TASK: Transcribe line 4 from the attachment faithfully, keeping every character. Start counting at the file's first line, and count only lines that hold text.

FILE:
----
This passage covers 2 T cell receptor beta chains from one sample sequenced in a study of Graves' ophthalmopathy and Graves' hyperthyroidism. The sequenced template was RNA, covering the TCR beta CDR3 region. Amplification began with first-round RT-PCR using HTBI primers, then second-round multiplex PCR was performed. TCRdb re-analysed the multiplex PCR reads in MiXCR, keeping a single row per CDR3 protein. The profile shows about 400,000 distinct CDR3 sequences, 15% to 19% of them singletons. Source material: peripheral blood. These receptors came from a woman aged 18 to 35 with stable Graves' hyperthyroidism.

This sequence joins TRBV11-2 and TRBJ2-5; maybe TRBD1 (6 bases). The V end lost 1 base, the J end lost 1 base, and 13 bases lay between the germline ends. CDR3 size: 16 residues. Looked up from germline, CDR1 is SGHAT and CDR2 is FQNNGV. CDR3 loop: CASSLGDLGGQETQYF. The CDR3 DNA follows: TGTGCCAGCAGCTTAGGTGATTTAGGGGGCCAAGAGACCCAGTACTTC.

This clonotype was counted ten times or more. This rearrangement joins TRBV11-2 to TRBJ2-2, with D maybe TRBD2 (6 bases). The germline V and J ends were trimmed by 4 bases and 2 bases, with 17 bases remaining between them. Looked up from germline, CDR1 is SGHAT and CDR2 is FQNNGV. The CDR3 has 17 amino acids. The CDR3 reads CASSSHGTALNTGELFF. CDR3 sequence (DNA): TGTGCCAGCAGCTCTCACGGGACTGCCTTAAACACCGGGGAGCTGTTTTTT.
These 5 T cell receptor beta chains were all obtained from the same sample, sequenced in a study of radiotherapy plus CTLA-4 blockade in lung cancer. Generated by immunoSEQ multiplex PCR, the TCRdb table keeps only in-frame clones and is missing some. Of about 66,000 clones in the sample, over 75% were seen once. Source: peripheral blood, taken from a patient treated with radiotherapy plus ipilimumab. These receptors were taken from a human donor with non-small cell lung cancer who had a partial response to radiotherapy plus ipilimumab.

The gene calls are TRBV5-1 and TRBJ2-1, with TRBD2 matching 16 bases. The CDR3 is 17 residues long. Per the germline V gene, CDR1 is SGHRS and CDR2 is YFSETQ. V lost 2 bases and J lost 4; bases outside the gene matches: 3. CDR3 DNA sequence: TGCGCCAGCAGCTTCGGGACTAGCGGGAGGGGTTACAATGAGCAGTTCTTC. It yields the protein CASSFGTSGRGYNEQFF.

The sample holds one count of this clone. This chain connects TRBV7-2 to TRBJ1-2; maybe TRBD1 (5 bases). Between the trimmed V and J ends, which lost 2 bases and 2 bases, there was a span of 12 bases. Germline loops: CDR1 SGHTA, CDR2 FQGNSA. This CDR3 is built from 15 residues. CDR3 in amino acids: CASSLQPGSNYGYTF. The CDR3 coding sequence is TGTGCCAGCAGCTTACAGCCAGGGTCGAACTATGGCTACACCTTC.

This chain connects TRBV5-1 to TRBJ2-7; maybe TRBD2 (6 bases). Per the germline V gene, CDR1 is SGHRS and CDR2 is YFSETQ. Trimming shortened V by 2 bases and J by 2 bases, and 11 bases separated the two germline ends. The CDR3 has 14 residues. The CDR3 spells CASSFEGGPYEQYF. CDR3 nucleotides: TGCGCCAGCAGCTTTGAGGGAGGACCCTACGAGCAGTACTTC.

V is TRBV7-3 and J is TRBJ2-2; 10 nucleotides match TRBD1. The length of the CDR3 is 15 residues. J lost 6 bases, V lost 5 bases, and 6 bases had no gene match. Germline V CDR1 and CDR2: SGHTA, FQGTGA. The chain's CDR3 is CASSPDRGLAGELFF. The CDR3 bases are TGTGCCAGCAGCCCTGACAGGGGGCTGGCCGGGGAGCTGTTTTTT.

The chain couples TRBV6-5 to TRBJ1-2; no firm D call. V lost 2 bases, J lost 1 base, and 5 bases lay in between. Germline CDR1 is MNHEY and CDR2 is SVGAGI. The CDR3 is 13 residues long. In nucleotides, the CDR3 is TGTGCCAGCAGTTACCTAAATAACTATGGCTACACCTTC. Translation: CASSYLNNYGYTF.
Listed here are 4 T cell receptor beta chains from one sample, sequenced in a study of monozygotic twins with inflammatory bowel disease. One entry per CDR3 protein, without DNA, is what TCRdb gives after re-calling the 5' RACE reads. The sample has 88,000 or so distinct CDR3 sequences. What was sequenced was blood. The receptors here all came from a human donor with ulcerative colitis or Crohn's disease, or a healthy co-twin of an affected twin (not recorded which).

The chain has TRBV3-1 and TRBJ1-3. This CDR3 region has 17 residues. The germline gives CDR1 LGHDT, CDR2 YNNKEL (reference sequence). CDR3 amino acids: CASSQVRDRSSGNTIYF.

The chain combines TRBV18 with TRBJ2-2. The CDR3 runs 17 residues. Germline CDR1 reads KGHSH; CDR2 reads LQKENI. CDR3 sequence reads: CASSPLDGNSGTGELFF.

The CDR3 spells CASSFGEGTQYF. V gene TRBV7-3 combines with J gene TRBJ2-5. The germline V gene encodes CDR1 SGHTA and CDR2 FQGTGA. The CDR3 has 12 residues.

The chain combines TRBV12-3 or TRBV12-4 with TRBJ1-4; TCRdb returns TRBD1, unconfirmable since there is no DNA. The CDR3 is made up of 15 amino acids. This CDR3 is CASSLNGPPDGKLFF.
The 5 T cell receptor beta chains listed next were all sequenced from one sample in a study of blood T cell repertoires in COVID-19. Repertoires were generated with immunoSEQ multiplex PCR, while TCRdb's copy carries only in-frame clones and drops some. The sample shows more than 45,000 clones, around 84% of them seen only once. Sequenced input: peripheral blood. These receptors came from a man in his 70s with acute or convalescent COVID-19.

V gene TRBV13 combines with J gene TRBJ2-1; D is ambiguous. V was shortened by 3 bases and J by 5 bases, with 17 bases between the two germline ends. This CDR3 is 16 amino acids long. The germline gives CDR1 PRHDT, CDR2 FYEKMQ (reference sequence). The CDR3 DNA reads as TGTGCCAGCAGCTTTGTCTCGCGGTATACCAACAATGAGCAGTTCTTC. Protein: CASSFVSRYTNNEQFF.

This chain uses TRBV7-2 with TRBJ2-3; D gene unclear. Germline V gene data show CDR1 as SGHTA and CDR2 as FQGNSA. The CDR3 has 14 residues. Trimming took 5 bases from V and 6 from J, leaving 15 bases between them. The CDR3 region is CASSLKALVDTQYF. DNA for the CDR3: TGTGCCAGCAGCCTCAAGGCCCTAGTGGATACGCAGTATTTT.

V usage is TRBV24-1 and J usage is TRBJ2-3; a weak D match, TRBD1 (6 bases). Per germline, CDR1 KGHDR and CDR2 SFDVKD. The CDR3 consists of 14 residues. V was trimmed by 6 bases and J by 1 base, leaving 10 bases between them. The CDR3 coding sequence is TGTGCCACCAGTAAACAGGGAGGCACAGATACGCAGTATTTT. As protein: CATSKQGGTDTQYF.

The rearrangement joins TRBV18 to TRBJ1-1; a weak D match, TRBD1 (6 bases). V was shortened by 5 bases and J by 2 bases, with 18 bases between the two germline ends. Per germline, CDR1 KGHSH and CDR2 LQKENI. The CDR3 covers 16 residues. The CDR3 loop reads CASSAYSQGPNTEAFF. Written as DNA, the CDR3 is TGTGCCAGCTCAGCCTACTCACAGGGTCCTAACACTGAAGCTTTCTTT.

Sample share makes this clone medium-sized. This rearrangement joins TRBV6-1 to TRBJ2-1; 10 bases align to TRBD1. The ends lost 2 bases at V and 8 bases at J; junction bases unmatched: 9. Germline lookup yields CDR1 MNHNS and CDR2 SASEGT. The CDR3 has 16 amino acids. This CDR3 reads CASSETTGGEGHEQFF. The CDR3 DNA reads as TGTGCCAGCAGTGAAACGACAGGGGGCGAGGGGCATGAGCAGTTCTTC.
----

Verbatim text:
These 5 T cell receptor beta chains were all obtained from the same sample, sequenced in a study of radiotherapy plus CTLA-4 blockade in lung cancer. Generated by immunoSEQ multiplex PCR, the TCRdb table keeps only in-frame clones and is missing some. Of about 66,000 clones in the sample, over 75% were seen once. Source: peripheral blood, taken from a patient treated with radiotherapy plus ipilimumab. These receptors were taken from a human donor with non-small cell lung cancer who had a partial response to radiotherapy plus ipilimumab.